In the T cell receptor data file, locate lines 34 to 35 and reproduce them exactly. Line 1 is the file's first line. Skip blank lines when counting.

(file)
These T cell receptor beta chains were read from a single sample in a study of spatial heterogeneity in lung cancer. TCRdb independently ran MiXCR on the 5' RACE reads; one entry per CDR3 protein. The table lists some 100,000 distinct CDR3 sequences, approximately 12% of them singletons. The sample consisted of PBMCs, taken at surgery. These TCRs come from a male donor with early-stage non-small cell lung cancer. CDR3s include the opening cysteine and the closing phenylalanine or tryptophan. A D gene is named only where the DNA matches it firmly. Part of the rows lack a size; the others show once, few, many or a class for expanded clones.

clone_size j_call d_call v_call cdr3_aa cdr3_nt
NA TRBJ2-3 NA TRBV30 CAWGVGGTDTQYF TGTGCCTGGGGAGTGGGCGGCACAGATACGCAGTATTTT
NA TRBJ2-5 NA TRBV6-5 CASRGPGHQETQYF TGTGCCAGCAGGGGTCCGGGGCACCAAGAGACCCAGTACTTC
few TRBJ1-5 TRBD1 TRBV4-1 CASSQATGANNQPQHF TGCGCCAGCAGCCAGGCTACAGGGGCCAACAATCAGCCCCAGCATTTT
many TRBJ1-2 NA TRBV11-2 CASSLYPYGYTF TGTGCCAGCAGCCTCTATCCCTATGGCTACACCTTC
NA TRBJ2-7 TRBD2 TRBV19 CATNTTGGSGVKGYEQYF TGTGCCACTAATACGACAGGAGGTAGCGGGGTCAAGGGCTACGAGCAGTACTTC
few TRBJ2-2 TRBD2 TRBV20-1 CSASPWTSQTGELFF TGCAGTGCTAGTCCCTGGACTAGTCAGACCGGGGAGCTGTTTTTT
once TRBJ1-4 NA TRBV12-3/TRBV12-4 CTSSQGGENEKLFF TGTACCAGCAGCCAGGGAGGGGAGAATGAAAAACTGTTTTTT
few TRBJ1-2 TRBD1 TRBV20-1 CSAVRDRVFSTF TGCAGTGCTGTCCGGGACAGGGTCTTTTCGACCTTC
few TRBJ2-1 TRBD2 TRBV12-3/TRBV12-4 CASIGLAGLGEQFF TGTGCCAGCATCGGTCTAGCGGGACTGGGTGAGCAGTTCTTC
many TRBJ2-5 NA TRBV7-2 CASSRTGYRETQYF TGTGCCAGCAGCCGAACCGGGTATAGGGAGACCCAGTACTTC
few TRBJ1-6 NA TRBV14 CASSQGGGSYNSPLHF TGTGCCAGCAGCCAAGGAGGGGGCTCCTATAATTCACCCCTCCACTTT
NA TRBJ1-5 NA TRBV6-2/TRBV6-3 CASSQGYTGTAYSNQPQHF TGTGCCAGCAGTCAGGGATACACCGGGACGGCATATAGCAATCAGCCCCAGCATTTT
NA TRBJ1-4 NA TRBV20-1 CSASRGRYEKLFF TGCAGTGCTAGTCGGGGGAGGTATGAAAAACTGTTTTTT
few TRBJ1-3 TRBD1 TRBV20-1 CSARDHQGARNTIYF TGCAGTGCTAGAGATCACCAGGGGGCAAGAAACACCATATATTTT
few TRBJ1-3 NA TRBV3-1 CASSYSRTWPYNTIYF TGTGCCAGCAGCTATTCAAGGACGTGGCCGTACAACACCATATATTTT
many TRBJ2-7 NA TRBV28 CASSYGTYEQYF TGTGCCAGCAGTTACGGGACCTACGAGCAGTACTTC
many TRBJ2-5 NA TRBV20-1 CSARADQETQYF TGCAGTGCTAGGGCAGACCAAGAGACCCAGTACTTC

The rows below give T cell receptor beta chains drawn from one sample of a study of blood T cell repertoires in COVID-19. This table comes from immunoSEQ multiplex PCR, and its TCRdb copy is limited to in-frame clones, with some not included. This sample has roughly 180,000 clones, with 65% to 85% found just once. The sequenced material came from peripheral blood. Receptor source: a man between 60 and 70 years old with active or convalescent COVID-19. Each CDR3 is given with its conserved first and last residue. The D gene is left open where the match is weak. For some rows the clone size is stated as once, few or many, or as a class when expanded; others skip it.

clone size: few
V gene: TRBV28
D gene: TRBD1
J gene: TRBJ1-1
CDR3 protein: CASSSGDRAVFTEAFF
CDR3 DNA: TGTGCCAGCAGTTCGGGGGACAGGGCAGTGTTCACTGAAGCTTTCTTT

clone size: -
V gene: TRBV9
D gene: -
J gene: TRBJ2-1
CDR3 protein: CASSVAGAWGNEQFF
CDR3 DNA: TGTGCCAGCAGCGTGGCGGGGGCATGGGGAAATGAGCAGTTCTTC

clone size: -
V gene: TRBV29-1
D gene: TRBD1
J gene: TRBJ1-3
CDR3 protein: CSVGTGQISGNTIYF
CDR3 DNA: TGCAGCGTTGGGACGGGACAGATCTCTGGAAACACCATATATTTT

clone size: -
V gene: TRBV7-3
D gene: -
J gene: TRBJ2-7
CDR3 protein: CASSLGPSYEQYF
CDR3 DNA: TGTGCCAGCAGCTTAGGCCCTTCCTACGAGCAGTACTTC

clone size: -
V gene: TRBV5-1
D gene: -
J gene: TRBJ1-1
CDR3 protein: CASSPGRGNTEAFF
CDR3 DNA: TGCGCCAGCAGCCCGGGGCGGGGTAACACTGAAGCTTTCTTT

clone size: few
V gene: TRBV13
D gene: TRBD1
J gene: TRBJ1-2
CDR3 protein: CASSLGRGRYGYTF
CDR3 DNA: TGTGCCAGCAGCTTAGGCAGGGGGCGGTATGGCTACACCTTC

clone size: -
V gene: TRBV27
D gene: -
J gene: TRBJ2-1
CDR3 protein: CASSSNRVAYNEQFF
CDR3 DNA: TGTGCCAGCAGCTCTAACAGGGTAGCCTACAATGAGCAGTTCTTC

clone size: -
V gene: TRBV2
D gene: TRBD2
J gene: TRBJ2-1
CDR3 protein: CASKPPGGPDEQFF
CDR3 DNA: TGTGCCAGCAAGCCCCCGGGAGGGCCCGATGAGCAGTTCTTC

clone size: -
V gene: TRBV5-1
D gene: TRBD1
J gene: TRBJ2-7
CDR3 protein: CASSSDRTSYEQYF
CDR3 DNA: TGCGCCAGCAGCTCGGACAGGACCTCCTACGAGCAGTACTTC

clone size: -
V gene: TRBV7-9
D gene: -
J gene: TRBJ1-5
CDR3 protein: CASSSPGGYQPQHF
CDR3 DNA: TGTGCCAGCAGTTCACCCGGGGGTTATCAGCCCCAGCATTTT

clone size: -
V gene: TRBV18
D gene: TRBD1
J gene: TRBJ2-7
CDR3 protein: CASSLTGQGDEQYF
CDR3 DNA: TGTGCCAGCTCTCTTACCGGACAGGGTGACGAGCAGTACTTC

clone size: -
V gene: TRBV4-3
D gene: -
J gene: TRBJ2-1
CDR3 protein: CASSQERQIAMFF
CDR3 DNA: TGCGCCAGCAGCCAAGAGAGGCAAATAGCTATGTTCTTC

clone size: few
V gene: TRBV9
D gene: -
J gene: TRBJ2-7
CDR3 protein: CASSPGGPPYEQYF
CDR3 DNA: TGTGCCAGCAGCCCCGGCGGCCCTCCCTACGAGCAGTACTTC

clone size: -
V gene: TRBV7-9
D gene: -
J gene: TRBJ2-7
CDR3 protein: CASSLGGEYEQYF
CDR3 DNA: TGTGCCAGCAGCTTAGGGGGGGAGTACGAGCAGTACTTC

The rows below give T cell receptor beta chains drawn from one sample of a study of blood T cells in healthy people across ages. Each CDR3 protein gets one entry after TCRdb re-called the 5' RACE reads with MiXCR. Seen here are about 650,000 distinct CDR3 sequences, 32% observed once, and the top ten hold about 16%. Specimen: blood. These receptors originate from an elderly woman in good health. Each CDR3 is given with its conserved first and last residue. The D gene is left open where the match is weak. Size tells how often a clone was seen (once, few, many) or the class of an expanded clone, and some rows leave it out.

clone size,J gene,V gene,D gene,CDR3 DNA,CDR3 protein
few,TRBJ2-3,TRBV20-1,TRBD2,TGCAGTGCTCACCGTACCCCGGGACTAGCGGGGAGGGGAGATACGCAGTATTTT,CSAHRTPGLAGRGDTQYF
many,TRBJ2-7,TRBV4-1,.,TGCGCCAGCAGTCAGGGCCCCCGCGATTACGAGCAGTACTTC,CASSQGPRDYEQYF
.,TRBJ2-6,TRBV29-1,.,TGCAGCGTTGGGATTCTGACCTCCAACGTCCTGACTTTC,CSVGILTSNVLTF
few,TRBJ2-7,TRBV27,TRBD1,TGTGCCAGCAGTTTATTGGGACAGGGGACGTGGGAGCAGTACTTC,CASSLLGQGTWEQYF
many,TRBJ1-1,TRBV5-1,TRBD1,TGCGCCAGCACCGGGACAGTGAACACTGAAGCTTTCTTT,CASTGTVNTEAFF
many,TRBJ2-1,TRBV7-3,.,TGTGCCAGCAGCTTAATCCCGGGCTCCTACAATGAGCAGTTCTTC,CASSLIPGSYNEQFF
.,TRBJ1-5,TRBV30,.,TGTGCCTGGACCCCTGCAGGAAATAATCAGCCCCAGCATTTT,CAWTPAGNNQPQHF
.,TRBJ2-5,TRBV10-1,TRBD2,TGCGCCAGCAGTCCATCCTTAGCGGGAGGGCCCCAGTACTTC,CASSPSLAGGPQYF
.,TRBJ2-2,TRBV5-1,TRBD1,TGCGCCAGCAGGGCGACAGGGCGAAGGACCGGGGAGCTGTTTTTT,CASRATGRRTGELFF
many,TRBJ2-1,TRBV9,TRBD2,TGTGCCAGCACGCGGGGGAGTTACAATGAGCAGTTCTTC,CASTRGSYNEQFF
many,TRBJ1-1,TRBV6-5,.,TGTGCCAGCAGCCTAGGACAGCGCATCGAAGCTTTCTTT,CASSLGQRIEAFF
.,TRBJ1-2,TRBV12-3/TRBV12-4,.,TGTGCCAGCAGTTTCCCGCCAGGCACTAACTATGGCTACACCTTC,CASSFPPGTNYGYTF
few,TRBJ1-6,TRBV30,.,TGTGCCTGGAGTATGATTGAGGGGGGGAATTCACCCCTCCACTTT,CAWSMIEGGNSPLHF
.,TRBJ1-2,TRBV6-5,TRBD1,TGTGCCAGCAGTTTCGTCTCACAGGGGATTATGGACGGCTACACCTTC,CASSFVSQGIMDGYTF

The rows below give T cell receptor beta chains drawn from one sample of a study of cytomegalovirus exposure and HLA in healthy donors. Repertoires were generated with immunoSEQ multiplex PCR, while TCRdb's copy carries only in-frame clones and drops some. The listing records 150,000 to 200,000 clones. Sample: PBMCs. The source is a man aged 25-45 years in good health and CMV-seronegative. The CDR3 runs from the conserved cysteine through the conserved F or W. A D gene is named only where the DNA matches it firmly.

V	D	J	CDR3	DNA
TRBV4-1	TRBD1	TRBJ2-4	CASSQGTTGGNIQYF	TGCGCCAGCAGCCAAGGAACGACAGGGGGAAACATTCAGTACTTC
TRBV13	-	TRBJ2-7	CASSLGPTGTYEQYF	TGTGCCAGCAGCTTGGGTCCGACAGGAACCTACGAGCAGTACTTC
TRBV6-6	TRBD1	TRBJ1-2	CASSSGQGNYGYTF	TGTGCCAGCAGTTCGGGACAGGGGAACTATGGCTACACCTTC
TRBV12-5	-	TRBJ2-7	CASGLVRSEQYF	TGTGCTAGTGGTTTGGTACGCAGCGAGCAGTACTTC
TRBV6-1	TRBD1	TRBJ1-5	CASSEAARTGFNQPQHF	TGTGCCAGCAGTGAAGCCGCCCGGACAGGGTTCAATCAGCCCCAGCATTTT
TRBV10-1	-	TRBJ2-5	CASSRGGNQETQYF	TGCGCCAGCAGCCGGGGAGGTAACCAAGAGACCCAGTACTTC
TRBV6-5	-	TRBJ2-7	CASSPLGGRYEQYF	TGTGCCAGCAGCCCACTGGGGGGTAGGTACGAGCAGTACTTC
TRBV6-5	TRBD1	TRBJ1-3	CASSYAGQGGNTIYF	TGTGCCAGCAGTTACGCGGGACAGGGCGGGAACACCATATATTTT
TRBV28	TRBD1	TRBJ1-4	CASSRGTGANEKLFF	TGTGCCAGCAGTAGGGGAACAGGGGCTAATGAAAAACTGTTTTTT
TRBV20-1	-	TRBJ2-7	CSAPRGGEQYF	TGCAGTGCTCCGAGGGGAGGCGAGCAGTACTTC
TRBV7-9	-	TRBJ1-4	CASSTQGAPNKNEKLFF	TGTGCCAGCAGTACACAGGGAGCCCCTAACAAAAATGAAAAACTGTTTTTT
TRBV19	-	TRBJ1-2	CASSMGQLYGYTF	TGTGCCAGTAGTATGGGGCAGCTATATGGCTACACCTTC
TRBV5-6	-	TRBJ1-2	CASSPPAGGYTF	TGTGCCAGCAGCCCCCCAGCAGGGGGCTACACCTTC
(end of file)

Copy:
V gene: TRBV29-1
D gene: TRBD1